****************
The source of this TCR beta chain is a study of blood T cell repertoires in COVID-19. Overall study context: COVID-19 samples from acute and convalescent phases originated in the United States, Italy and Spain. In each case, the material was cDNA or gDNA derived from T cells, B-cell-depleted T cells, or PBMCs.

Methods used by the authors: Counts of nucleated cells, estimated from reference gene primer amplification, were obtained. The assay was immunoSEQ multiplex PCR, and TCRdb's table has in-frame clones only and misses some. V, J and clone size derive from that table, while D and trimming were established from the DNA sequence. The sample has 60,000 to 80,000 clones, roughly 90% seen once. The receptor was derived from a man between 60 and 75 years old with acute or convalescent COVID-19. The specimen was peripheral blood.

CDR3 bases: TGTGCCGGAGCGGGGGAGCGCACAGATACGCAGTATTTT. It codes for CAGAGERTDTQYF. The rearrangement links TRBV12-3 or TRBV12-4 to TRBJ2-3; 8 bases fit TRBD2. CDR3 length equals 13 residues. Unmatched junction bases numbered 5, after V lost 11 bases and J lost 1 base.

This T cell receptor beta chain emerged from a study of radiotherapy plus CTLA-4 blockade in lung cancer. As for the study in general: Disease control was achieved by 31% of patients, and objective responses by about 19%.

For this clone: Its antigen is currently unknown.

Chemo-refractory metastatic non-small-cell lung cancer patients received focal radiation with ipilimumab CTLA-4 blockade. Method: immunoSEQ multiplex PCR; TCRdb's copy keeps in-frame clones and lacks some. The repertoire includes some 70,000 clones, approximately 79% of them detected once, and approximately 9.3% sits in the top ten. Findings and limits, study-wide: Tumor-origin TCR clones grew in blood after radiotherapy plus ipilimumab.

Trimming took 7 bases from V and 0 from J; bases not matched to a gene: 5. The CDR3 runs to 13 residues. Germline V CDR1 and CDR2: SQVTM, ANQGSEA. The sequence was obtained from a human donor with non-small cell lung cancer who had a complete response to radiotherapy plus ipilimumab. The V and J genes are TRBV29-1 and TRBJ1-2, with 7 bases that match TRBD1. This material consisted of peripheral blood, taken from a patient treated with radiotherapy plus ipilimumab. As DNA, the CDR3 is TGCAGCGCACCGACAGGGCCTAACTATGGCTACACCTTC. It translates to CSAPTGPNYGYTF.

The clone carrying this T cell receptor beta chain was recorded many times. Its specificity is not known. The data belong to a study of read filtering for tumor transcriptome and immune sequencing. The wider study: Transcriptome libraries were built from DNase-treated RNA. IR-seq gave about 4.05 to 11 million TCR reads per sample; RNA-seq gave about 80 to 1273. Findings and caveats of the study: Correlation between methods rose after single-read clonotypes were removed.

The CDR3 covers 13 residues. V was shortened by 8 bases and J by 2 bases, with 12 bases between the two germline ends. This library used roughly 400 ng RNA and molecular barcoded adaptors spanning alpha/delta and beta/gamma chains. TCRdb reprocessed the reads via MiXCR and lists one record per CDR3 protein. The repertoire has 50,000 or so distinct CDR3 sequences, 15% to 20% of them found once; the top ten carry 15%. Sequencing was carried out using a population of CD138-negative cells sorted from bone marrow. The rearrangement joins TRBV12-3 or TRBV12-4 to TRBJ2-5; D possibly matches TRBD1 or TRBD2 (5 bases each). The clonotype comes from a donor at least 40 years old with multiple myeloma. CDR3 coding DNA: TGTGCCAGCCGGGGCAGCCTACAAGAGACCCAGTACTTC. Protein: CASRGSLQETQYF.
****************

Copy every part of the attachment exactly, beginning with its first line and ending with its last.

The source of this TCR beta chain is a study of blood T cell repertoires in COVID-19. Overall study context: COVID-19 samples from acute and convalescent phases originated in the United States, Italy and Spain. In each case, the material was cDNA or gDNA derived from T cells, B-cell-depleted T cells, or PBMCs.

Methods used by the authors: Counts of nucleated cells, estimated from reference gene primer amplification, were obtained. The assay was immunoSEQ multiplex PCR, and TCRdb's table has in-frame clones only and misses some. V, J and clone size derive from that table, while D and trimming were established from the DNA sequence. The sample has 60,000 to 80,000 clones, roughly 90% seen once. The receptor was derived from a man between 60 and 75 years old with acute or convalescent COVID-19. The specimen was peripheral blood.

CDR3 bases: TGTGCCGGAGCGGGGGAGCGCACAGATACGCAGTATTTT. It codes for CAGAGERTDTQYF. The rearrangement links TRBV12-3 or TRBV12-4 to TRBJ2-3; 8 bases fit TRBD2. CDR3 length equals 13 residues. Unmatched junction bases numbered 5, after V lost 11 bases and J lost 1 base.

This T cell receptor beta chain emerged from a study of radiotherapy plus CTLA-4 blockade in lung cancer. As for the study in general: Disease control was achieved by 31% of patients, and objective responses by about 19%.

For this clone: Its antigen is currently unknown.

Chemo-refractory metastatic non-small-cell lung cancer patients received focal radiation with ipilimumab CTLA-4 blockade. Method: immunoSEQ multiplex PCR; TCRdb's copy keeps in-frame clones and lacks some. The repertoire includes some 70,000 clones, approximately 79% of them detected once, and approximately 9.3% sits in the top ten. Findings and limits, study-wide: Tumor-origin TCR clones grew in blood after radiotherapy plus ipilimumab.

Trimming took 7 bases from V and 0 from J; bases not matched to a gene: 5. The CDR3 runs to 13 residues. Germline V CDR1 and CDR2: SQVTM, ANQGSEA. The sequence was obtained from a human donor with non-small cell lung cancer who had a complete response to radiotherapy plus ipilimumab. The V and J genes are TRBV29-1 and TRBJ1-2, with 7 bases that match TRBD1. This material consisted of peripheral blood, taken from a patient treated with radiotherapy plus ipilimumab. As DNA, the CDR3 is TGCAGCGCACCGACAGGGCCTAACTATGGCTACACCTTC. It translates to CSAPTGPNYGYTF.

The clone carrying this T cell receptor beta chain was recorded many times. Its specificity is not known. The data belong to a study of read filtering for tumor transcriptome and immune sequencing. The wider study: Transcriptome libraries were built from DNase-treated RNA. IR-seq gave about 4.05 to 11 million TCR reads per sample; RNA-seq gave about 80 to 1273. Findings and caveats of the study: Correlation between methods rose after single-read clonotypes were removed.

The CDR3 covers 13 residues. V was shortened by 8 bases and J by 2 bases, with 12 bases between the two germline ends. This library used roughly 400 ng RNA and molecular barcoded adaptors spanning alpha/delta and beta/gamma chains. TCRdb reprocessed the reads via MiXCR and lists one record per CDR3 protein. The repertoire has 50,000 or so distinct CDR3 sequences, 15% to 20% of them found once; the top ten carry 15%. Sequencing was carried out using a population of CD138-negative cells sorted from bone marrow. The rearrangement joins TRBV12-3 or TRBV12-4 to TRBJ2-5; D possibly matches TRBD1 or TRBD2 (5 bases each). The clonotype comes from a donor at least 40 years old with multiple myeloma. CDR3 coding DNA: TGTGCCAGCCGGGGCAGCCTACAAGAGACCCAGTACTTC. Protein: CASRGSLQETQYF.